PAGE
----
Pooled RTF samples were separated by molecular sieve high pressure liquid chromatography (HPLC) under isocratic conditions in acidic phosphate buffer on a TSK-3000 column as we have detailed elsewhere(33). Major eluting protein fractions as determined by UV absorption at 254 nm were concentrated by centrifugal utrafiltration using appropriate cut off filters and the concentrates used for array analysis.

Membrane array assays A series of arrays were custom manufactured courtesy of RayBiotech, Inc.(Norcross, GA). Several of the prototype arrays were garnered in this study to serve as a proof of principal.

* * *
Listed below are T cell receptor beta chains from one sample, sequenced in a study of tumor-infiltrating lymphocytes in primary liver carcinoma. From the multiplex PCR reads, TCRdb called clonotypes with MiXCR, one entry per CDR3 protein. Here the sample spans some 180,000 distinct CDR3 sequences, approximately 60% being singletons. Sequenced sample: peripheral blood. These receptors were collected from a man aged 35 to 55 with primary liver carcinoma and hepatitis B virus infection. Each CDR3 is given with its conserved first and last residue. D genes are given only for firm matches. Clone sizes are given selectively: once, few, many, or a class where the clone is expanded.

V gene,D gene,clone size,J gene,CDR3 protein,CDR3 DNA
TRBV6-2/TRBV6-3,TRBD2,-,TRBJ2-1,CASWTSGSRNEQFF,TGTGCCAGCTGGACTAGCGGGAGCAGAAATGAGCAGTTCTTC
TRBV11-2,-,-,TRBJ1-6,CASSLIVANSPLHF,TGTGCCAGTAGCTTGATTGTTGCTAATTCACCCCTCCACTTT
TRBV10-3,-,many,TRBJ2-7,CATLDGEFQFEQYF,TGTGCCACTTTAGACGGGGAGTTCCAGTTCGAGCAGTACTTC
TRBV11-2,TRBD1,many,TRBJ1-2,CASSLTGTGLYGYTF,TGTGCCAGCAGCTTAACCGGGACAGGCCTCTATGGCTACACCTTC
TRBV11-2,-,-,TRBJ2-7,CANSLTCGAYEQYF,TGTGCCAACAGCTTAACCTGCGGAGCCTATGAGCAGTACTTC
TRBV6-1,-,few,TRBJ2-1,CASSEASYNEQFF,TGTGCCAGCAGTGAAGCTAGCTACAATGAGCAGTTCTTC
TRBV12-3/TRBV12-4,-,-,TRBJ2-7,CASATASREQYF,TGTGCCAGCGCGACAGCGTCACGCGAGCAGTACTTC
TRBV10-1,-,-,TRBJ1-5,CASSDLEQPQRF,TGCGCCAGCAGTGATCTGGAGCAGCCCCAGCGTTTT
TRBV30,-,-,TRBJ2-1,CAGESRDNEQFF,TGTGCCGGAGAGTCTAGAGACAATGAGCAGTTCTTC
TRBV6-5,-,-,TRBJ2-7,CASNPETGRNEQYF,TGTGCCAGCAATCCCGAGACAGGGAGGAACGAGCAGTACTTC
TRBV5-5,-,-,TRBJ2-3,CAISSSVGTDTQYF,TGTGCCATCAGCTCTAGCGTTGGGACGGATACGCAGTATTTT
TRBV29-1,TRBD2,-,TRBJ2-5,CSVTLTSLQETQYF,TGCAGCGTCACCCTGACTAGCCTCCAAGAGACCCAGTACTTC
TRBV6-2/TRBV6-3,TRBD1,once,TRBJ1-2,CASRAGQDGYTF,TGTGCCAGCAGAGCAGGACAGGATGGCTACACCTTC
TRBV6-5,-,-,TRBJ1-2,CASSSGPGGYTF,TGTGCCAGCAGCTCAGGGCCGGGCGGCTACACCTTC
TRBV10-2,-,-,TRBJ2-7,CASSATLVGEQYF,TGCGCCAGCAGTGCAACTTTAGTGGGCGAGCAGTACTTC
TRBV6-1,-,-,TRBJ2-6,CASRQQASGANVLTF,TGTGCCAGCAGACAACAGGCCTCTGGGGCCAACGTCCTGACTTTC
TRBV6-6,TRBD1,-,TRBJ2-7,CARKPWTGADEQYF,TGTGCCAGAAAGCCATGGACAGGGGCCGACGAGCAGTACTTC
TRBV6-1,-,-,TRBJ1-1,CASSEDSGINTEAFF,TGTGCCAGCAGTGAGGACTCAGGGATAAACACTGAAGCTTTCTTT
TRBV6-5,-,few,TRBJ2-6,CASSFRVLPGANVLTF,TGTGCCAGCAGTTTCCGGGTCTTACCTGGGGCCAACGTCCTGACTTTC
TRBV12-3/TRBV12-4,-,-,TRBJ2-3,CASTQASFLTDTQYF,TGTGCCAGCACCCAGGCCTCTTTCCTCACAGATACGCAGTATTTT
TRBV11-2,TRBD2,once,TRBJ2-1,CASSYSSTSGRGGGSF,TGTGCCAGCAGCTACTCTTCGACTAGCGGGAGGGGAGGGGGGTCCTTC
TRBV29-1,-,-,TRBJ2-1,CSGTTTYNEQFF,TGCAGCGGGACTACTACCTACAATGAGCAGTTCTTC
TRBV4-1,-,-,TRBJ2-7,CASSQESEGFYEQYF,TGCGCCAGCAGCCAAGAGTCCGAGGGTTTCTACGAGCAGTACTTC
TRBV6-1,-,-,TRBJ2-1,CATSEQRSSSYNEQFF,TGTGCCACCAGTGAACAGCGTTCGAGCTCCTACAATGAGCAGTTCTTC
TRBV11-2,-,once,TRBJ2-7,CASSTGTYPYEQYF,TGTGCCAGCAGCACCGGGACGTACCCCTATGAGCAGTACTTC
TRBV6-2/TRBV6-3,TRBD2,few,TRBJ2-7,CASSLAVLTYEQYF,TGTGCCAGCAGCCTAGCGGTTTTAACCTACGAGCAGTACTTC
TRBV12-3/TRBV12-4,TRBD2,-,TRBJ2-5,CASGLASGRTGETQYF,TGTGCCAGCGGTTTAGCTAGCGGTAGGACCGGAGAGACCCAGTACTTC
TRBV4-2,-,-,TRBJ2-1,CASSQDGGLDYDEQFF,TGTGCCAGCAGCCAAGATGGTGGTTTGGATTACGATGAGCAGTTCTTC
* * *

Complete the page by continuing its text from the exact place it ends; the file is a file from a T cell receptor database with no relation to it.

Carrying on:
In the design of these experimental arrays the concentrations of the positive controls and nature and concentrations of the each of the capture antibodies were varied to contain a minimum of duplicate dots of capture antibodies specific for granulocyte-macrophage colony stimulating factor (GM-CSF), IL-I α, IL-I β, IL-2, IL-3, IL-4, IL-5, IL-6, IL-7, IL-8, IL-IO, IL-12, IL-13, INFγ, monocyte chemotatic protein (MCP-I) and TNF-α. In various arrays many of the specific capture antibodies were spotted in two or more sets of dilutions. This was carried out in order to determine the optimum conditions of capture and detection for each protein and is not directly germane to this study. Dot ELISA assays were carried out using a sandwich ELISA assay employing a biotin-streptavidin amplification step and an ultra-sensitive chemiluminescent substrate for detection. Various parameters of the assay were also varied with the objective of maximizing the sensitivity of detection of individual assays while decreasing background and nonspecific interactions. To determine the sensitivity of the dot ELISA assays, arrays were calibrated using a serial dilution of recombinant protein standards (provided by Ray Biotech Inc) as well as standards from other sources. The experimental arrays that are depicted in the study allowed the detection of many of the probed protein standards well into the sub-picogram/ml range and in many instances exhibited sensitivities over one hundred fold greater sensitivity than that obtainable using standard arrays and ECL technology. The enhanced sensitivity of detection resulted in a blooming of the signal for the positive controls. To avoid this problem, in many of the arrays the concentration of positive controls was reduced 1/100 fold that of the concentration employed on current commercial products. Many array and assay parameters were modified in this broad study only a few specific arrays were chosen for purposes of illustration of specific phenomena. Given this variability a general protocol is described as follows, which is by no means to limit the scope of the present invention in any way. The arrays were incubated in 2 ml of 5 % biotin-free casein colloidal buffer (RDI, Flanders, NJ) in phosphate buffered saline (PBS) at pH 7.4. This and all subsequent incubations were carried out with constant rocking at room temperature. After two hours, the blocking solution was discarded and the membranes were incubated with the tear samples (5 to 30 μl) that had been brought up to a final volume of ImI in the presence of the above blocking buffer. Each array was assayed with a parallel negative control array incubated either with PBS or in some instances with a <1 Kda ultrafiltrate from RTF diluted in an equivalent manner with the blocking buffer. In some instances, arrays were run in parallel with recombinant protein standards spiked in RTF.